Gordes, the village, has never been one of my favorite places. Just a little too trendy for my tastes. From a distance, it is a picturesque hilltop village. It is a simply stunning sight as the sun sets and a golden hue is cast on the ancient stone dwellings that climb the hill. (As you approach the village on D15, pull over and get your camera out—it is a picture perfect shot of Provence.) So quintessential, it beckons you to visit.
My visits, however, have always been disappointing. Even though it is listed as “One of the Most Beautiful Villages of Provence,” Gordes has always seemed to lack personality. It feels more like a reproduction village for a film set than a real town.
In fact, it was a film set for a movie: Ridley Scott’s A Good Year, based on Peter Mayle’s novel of the same name, starring Russell Crowe, Abbie Cornish, and Albert Finney. Gordes, I thought, with nod to irony and an air of superiority, was the perfect setting for a movie because it was already filled with props and one dimensional backdrops….and film directors and actors who list Gordes as one of their summer residences.
So it is probably not surprising to the reader that it took me a long time—fourteen years—to visit Gorde’s weekly market, held every Tuesday, even though it is just 30km from where we hang our hats in Lourmarin. But, to my great surprise, I really liked the market and would definitely recommend visiting it. Go in the summer—although the size of the market swells in the summer, that’s when it has its greatest appeal.
It was predictably crowded as we approached the village in August. It was 9:00 a.m. and traffic along the D15, also known as the Route de Cavaillon, had already formed a bouchon. (I love the French word for traffic back–up which literally means “cork,” as in wine.) The first parking lot was full but after a drive on the main street through the village, you will find another parking lot on the other side of town with plenty of spots. Both parking lots are a short distance to the market, although the walk from the second lot is a bit steep.
The small but upscale market wraps around the base of the austere medieval château, providing vivid colors and a lively spirit that is immediately engaging. Highlights for us were the lovely fabrics—yes, I bought a table cloth—a terrific selection of herbs and natural teas, very pretty bags of lavender and bouquets of dried flowers, a long table of salamis, several cases of tempting cheeses, several tables of neatly arranged pastries and breads—buy the croissants—local wines and liqueurs, local olive oils, pottery, and Provençal style hats.
Our favorite gadget and porcelain bakeware vendor was there (he is in Lourmarin on Fridays, too) and we bought two sets of crème brûlée ramekins and a teapot in the shape of an elephant (for my friend Patti who, like me, grew up visiting the elephant Nosey in the Fresno Chaffee Zoo).
We found some beautiful peaches and berries although there are not many produce vendors in this market.
The market winds around the château to the left and to the right. If you are in the mood for an espresso, go to the right. You will find more vendors and the pastries I mentioned earlier and a little further along, a cluster of cafes.
If you are not ready for a break, go to the left where the road, lined with vendors, dips down to a group of Peruvian Indian musicians singing to recorded music. I can’t say for sure that they are always there in the summer, but I hear they are a pretty regular attraction. An enthusiastic crowd had gathered around them on the day we were there, but we preferred to buy food and went back to select our cheeses and salamis.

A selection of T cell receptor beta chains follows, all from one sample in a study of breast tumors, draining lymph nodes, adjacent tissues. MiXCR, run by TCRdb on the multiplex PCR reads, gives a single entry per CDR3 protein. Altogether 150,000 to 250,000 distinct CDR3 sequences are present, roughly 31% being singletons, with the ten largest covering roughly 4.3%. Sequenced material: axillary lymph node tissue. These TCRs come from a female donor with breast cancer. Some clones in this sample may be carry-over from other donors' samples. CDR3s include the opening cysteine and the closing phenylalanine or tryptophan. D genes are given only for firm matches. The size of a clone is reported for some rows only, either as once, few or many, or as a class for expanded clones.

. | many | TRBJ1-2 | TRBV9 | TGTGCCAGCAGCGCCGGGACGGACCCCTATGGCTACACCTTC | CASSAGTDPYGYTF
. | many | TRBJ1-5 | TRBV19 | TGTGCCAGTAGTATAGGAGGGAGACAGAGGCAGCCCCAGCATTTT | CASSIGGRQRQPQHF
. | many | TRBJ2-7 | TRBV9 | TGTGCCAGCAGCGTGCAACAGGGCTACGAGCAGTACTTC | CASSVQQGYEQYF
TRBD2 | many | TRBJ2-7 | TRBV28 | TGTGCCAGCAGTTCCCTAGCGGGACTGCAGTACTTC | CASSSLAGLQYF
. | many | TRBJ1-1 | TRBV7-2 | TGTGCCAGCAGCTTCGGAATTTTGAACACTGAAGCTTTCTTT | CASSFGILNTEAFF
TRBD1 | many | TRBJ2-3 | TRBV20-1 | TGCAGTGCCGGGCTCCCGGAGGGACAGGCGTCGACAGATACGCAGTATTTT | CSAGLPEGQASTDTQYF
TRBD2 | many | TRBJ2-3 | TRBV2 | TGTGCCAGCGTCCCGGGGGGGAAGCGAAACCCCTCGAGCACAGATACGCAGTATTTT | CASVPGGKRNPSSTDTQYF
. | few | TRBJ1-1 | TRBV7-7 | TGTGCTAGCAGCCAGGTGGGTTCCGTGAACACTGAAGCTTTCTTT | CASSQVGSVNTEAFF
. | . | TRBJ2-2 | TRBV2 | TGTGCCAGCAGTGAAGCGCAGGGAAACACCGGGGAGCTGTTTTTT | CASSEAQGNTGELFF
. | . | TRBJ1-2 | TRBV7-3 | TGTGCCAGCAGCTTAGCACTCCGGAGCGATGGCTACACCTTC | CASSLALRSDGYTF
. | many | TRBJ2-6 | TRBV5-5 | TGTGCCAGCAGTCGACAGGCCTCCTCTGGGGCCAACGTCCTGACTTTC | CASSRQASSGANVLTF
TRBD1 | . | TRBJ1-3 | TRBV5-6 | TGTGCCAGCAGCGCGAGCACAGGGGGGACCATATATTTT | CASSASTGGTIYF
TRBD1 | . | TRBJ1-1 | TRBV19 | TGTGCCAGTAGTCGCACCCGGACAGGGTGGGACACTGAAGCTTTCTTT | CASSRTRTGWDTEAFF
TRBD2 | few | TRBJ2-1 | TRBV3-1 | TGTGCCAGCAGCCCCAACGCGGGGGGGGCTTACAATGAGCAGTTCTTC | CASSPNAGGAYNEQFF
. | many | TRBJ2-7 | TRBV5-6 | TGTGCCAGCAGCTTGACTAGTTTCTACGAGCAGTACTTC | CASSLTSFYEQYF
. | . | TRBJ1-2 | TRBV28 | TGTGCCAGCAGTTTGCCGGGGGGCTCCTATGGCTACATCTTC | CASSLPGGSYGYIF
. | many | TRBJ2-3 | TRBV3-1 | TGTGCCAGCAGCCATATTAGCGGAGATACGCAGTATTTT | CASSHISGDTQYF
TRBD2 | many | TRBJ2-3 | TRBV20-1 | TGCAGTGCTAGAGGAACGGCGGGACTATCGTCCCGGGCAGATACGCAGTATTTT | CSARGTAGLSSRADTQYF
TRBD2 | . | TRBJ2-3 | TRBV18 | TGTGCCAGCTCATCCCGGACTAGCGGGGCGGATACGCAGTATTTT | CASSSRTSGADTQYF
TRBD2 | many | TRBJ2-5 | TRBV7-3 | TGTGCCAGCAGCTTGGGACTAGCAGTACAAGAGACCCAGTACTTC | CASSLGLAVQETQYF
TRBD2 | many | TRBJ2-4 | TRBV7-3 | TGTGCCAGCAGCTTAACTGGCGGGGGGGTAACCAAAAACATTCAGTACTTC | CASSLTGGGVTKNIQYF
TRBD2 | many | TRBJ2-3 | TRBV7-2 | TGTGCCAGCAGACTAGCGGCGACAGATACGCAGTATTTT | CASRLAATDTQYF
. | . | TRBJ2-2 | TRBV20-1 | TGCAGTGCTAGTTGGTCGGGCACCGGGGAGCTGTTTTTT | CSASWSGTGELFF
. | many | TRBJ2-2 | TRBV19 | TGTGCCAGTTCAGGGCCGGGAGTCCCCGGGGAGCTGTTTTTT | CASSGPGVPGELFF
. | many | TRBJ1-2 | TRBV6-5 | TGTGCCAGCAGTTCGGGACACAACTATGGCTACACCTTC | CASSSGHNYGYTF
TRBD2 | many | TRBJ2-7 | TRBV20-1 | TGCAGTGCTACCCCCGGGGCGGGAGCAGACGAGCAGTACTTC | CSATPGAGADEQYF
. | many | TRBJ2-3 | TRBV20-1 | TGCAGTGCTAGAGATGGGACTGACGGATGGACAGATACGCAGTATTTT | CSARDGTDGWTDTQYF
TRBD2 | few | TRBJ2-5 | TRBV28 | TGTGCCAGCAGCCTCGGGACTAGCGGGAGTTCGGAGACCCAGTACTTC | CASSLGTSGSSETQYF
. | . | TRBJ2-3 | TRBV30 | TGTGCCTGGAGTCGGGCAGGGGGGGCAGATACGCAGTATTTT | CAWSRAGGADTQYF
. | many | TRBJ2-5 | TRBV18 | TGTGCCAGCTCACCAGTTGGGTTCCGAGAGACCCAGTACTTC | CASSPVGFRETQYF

The market winds down between 12:30 and 1:00. If you have wrapped up your shopping with a little time to spare before lunch, two nearby sights are definitely worth a stop: the Abbey de Senáque and the Village des Bories. (I highly recommend these stops were children.)
The Village of dry-stone structures dates back to the 17th century and was occupied for about 200 years, although their full history is unknown: Were they inhabited full time or on a seasonal basis or were they used by people seeking refuge. This village comprises five hamlets or clusters of buildings—dwellings, animal pens, bread ovens, workshops and so on, all of which may be explored by visitors. Similar stone villages were probably in existence before the Romans. That these elaborate structures were build without mortar is pretty impressive. It is fun, especially with children, to imagine what life in a borie village might have been like.
The Cistercian abbey, built in the 12th century, is older than both the bories and the château and is still in operation as a monastery today. This was the first of three Cistercian abbeys known as the “Three Sisters of Provence.” The church, cloisters, and many of the main rooms may be visited. Church services are still held, some of which are open to the public. In fact, on one of our recent visits, we were able to hear an evening service. In July, the rows of lavender in front of the Abbaye are in full bloom and lovely. The gift store is known for its locally produced lavender oil, honey, and liqueur. In spite of the many tour buses you may see here in the summer months, the ambiance is somehow still very peaceful but, if you want to avoid the crowds, go just before closing.
Gordes may not be my favorite village but I certainly recommend the market! I also recommend A Good Year—critics panned it, but I thought it was a lighthearted romance with wonderful scenes from Provence.
For a list of other The Modern Trobadors (TMT) posts about markets in Provence, click here.